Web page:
This condiment is called Kurozu Tsu-Ka-Eru Kourozu in Japan.
This combination of 3 ingredients actually describes the uses of this vinegar in cooking.
Kurozu means black vinegar.
Tsu comes from Tsukeru, pickling in Japanese, referring to the fact that this black vinegar condiment can be used to pickle vegetables.
Ka is the contraction of Kakeru, to dress or sprinkle in Japanese.
When you sprinkle our black vinegar condiment on your tempura or fried food, the excess oil is extracted and the products become lighter and thinner.
You can also use it as a vinaigrette for any salad.
Eru is the contraction of Aeru, to marinate or mix in Japanese.
Our black vinegar condiment will perfectly season rice for sushi preparation. It is remarkable when used for marinating fish (mackerel or horse mackerel fillets for example).
Easy, delicious recipe:
Select 50g of firm, tasty cherry tomatoes.
Immerse them in boiling water for 30 seconds and then immediately remove them and immerse into icy water. Peel.
Put them in a freezer bag or zip-lock bag.
Add 3 tablespoons of vinegar to marinate.
Leave to stand for 3 hours in the refrigerator.
Arrange in a small bowl and enjoy.
You can use the same method to marinate cucumber, daikon radish, young carrots etc.
The story of dark rice vinegar (Sakamoto Kurozu) made in pots at Fukuyama-cho, Kirishima in Kagoshima district, at the southernmost point of Honto island, goes back a long time to the 1800s during the Edo era . Ideal conditions existed to make dark vinegar: a mild climate, an abundance of rice, pure spring water and the famous Satsuma yaki earthenware pots. In 1975, Sakamoto brewery named its vinegar "kurozu ", which means dark vinegar in Japanese. Sakamoto Kurozu became popular throughout Japan in a very short time because of its original manufacturing process, its particularly mild taste and its health benefits. It is now unanimously recognized as the most authentic dark vinegar brand on the market. Sakamoto brewery craftsmen have been making Kurozu in a traditional way for almost 200 years.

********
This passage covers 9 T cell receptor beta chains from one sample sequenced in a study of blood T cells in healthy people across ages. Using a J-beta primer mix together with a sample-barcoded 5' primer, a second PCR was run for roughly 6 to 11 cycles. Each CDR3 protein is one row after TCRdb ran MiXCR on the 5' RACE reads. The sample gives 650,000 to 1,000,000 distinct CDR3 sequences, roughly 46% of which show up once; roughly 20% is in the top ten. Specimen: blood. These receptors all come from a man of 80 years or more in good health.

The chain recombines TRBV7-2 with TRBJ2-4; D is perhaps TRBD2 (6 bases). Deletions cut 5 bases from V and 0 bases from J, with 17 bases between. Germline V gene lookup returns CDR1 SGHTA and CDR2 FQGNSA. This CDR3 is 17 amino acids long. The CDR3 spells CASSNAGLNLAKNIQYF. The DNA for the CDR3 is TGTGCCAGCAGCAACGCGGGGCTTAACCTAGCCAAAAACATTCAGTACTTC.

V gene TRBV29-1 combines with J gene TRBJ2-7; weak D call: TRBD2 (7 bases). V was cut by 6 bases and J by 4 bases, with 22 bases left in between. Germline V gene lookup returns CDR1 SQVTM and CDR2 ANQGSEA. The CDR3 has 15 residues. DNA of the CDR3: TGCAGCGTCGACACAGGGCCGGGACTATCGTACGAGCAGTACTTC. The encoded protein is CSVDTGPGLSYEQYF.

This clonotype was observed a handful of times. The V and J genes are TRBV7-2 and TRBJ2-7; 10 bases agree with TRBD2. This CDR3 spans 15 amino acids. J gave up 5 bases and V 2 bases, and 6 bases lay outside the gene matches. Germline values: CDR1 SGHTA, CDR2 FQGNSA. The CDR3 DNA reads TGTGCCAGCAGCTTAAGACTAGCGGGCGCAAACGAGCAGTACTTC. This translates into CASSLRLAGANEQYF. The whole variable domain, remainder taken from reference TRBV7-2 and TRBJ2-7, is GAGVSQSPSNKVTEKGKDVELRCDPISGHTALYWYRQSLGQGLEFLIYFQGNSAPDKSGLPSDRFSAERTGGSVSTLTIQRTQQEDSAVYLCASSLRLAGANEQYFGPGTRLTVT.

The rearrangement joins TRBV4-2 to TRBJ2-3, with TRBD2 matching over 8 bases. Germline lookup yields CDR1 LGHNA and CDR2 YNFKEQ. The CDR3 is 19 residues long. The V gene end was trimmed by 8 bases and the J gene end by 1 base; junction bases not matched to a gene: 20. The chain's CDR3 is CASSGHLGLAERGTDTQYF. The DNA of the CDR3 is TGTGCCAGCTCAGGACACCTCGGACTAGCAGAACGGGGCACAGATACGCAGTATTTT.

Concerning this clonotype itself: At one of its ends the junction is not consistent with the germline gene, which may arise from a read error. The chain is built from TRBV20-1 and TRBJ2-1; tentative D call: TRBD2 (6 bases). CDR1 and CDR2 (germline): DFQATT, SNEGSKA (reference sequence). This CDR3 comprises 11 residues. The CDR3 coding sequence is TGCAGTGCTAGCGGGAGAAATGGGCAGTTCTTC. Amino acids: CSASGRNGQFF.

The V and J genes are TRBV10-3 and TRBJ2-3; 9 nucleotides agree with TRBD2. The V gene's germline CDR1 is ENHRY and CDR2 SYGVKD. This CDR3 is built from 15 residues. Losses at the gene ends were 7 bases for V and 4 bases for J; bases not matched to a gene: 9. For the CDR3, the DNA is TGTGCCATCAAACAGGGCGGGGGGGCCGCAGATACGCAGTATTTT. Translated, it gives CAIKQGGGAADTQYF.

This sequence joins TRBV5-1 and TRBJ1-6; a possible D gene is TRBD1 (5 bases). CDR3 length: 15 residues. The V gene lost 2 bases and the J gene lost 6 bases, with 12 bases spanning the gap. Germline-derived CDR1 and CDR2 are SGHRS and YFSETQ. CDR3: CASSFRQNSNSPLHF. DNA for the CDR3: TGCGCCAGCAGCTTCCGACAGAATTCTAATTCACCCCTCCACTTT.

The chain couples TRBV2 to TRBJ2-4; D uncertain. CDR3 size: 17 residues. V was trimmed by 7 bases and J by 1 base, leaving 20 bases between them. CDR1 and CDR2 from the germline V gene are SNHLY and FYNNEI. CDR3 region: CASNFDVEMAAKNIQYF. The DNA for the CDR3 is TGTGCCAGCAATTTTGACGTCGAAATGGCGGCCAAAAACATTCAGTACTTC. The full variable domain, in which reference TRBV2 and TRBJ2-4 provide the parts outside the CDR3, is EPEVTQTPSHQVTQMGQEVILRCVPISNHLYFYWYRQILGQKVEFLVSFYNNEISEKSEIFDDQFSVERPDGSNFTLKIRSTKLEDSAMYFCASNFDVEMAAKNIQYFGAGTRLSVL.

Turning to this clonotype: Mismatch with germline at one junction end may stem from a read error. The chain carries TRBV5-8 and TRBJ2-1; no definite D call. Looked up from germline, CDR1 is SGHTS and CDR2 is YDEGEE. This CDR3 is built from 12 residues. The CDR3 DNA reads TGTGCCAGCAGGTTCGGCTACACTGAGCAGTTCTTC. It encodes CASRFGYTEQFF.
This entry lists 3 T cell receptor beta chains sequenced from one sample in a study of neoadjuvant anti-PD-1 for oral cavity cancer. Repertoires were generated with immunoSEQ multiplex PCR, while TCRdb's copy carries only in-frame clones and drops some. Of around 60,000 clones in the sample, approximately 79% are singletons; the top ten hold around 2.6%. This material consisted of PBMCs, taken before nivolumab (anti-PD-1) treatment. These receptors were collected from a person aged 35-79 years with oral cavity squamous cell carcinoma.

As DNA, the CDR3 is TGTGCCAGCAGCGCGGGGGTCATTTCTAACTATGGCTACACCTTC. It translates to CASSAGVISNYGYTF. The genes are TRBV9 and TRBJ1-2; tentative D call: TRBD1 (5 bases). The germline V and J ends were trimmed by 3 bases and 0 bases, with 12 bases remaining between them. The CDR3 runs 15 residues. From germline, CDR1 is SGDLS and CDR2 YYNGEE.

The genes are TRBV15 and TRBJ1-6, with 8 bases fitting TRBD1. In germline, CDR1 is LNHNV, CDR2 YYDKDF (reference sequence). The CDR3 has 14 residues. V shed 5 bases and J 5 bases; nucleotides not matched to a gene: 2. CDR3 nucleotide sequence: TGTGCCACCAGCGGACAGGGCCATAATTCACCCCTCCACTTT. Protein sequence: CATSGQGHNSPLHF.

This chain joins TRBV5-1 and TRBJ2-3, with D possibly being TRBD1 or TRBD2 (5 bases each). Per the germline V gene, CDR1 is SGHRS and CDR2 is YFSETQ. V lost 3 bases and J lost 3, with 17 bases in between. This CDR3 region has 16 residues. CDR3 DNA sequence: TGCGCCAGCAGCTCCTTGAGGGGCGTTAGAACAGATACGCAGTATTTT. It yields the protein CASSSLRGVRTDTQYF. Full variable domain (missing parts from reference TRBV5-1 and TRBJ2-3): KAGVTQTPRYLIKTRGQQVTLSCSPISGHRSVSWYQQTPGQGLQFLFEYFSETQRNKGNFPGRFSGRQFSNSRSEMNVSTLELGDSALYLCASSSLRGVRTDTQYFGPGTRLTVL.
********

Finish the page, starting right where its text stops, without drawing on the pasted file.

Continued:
Sakamoto Kurozu is exclusively produced from koji (sprouted rice juice), boiled rice and spring water. No additives are used in the process. The ingredients are prepared twice a year, in spring and autumn; saccharification, ethyl alcohol fermentation and acetification occur naturally in the same recipient, which is the originality of this process. Once the fermentation is complete, the expert craftsmen meticulously monitor the pots one by one every day to ensure the vinegar develops correctly.
Kurozu maturation follows periods; 6 months, 1 and 3 years (stored from left to right in "fields"). As the maturation evolves, the taste becomes milder and the colour darker until it reaches its characteristic shade .
SAKAMOTO KUROZU CHARACTERISTICS
A) A traditional production method without additives
- Fermentation needs at least a year and takes place in pots stored outside in an extremely mild climate, under a bright sun and with the expert attention of the craftsmen. It is an original method which doesn't have a real equivalent elsewhere in the world.
- Kurozu is a safe product because there is no additive or colour in its ingredients, only koji, boiled rice and spring water. It is a traditional regional condiment used for almost 200 years.
- The dark vinegar name, "Kurozu", was created in 1975 for the first time in the world, by the chairman of Sakamoto, Mr Sakamoto Akio, the 5th generation of the family running this business.
B) Health benefits
- Studies concerning the effect of Sakamoto Kurozu on health have been carried out for 40 years by numerous organisations and universities like Tokyo university, Kyushu university or the Ministry of Agriculture, Forestry and Fisheries general food research centre. All of these studies have scientifically proven the beneficial health effects of Kurozu.
- Since the positive effects of Sakamoto Kurozu on health have been made public, the Japanese have taken to drinking vinegar and to using it regularly in cooking. Sakamoto Kurozu set this national boom in motion.
C) Monitored quality and national accreditation
The research centre in our company undertakes quality control and analysis with the help of the most sophisticated equipment to have the best possible quality control.
- In 1990, the Ministry of Agriculture, Forestry and Fisheries launched a new accreditation "food from the land" (Label E) of which Kurozu was the first to be accredited. Label E is a quality assurance rewarding "quality" food, good "traceability" and "environmental respect for the region".
- In 2006, the Food Industry Centre (affiliated to the Ministry of Agriculture, Forestry and Fisheries ) awarded the "authentic product" label to Kurozu. It is a regional label recognising traditionally produced products using locally sourced ingredients with a flavour of the land.